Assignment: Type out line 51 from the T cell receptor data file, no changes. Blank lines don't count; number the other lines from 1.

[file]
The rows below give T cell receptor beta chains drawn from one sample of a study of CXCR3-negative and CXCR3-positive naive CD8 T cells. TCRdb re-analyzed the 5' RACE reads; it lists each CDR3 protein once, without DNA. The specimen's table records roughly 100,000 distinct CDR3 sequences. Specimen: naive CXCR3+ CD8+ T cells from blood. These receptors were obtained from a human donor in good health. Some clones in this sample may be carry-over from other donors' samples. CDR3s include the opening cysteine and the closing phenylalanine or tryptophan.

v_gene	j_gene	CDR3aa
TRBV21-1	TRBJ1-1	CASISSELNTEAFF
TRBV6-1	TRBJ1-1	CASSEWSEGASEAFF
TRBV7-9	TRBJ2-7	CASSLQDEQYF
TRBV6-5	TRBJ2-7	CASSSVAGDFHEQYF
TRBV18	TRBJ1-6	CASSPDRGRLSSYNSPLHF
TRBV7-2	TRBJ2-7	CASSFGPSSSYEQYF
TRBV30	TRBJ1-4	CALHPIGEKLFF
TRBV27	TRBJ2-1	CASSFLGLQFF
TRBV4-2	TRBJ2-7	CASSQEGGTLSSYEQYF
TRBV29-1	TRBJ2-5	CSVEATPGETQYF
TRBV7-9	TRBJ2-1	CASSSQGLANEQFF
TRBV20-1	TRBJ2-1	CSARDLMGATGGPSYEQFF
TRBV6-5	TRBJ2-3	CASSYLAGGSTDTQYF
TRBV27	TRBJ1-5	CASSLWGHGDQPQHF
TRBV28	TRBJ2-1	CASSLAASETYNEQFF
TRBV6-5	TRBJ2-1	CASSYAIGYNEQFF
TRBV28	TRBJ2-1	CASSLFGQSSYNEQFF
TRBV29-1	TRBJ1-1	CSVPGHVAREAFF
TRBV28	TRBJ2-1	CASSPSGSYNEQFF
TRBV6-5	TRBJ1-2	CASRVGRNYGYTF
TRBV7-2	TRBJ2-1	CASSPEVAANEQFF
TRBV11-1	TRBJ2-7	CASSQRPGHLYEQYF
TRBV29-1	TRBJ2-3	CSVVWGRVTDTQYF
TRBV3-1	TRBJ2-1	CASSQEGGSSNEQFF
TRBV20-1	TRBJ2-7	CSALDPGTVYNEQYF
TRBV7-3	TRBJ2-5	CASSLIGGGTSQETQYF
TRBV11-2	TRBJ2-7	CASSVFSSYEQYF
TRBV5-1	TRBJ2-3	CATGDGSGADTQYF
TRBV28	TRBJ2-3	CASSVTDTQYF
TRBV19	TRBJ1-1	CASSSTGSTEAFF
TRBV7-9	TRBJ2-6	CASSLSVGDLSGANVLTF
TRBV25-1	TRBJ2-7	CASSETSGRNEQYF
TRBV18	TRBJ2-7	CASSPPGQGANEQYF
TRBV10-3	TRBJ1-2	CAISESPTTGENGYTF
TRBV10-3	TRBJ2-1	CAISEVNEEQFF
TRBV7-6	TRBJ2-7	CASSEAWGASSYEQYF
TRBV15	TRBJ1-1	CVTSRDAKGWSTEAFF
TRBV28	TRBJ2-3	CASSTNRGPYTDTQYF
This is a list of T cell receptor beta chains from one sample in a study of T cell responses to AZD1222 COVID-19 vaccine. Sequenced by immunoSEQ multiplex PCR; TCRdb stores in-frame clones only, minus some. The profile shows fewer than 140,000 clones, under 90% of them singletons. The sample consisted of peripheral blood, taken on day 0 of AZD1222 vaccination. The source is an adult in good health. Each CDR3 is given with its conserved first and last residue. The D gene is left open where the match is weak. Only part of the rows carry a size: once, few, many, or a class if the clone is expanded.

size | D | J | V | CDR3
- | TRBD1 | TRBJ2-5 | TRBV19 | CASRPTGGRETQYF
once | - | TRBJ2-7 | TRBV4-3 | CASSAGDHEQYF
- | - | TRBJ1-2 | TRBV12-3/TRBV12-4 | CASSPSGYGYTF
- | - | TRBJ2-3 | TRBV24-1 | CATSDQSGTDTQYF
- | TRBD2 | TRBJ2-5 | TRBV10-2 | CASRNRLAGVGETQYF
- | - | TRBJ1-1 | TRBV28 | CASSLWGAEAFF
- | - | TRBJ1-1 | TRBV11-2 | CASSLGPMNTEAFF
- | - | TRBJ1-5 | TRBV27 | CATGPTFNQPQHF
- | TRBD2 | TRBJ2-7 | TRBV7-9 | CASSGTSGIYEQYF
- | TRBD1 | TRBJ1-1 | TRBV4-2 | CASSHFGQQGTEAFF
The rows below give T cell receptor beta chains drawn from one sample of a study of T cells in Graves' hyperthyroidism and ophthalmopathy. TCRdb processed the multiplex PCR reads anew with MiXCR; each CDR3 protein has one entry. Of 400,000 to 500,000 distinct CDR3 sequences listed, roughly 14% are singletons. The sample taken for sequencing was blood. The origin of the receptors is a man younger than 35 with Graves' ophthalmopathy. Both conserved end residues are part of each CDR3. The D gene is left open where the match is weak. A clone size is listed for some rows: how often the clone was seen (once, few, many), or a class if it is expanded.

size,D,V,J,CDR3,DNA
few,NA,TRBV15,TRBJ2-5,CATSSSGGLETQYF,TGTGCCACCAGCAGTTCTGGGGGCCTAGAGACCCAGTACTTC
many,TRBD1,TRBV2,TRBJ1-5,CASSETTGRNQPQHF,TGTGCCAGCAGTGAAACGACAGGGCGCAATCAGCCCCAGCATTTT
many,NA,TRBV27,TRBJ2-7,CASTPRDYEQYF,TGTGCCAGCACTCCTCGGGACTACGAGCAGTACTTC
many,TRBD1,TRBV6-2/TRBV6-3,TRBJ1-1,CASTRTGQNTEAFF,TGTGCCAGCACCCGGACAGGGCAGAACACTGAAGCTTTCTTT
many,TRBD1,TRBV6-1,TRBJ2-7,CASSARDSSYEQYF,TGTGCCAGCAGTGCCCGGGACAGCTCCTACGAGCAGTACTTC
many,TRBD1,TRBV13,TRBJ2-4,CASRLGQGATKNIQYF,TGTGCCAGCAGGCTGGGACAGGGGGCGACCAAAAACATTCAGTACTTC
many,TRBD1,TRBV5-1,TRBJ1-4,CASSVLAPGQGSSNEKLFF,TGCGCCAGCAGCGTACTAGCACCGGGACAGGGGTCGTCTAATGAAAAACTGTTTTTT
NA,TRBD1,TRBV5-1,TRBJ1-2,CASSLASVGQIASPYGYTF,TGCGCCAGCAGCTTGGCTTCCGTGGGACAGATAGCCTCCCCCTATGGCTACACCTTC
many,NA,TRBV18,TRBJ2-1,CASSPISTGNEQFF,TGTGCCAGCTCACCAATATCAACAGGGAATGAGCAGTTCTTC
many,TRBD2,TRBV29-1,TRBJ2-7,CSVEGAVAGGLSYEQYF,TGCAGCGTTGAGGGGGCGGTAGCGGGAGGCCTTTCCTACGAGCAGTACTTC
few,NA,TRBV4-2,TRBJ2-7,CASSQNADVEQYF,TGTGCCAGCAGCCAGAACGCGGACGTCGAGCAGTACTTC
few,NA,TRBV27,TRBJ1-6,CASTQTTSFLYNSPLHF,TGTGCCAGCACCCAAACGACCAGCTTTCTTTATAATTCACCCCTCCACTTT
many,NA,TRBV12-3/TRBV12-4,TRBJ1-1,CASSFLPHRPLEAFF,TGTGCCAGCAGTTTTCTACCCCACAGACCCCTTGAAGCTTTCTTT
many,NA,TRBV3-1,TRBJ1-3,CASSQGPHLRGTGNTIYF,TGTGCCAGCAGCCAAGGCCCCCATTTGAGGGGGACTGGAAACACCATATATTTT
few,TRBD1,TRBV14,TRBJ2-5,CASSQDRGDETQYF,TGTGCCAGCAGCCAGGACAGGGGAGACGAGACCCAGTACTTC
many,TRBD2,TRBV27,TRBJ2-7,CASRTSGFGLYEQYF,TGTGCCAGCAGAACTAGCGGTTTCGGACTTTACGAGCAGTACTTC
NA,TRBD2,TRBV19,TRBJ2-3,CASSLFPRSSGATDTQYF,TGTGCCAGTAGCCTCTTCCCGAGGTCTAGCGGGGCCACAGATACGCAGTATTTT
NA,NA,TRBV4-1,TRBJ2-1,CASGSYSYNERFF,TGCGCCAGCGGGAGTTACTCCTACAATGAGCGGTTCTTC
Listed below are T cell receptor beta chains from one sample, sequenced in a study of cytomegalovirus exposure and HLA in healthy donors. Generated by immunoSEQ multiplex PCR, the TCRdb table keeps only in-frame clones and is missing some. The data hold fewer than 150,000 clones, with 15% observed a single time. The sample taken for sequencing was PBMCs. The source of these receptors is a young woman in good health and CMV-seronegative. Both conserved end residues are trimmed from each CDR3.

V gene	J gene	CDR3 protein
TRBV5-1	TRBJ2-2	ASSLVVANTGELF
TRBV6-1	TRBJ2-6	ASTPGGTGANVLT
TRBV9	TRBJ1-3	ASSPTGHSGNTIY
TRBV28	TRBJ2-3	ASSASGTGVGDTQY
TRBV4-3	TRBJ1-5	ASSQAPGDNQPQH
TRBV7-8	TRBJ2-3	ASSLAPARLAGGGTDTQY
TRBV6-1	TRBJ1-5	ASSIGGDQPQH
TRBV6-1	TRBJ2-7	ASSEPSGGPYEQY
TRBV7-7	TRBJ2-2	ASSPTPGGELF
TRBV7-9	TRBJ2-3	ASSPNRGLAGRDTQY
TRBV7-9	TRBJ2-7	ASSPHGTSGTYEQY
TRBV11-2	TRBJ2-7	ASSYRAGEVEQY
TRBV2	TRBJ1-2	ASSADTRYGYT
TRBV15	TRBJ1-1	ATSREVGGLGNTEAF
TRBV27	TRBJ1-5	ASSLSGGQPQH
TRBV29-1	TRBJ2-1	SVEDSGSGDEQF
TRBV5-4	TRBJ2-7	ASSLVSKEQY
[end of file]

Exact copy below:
- | TRBD2 | TRBJ2-7 | TRBV7-9 | CASSGTSGIYEQYF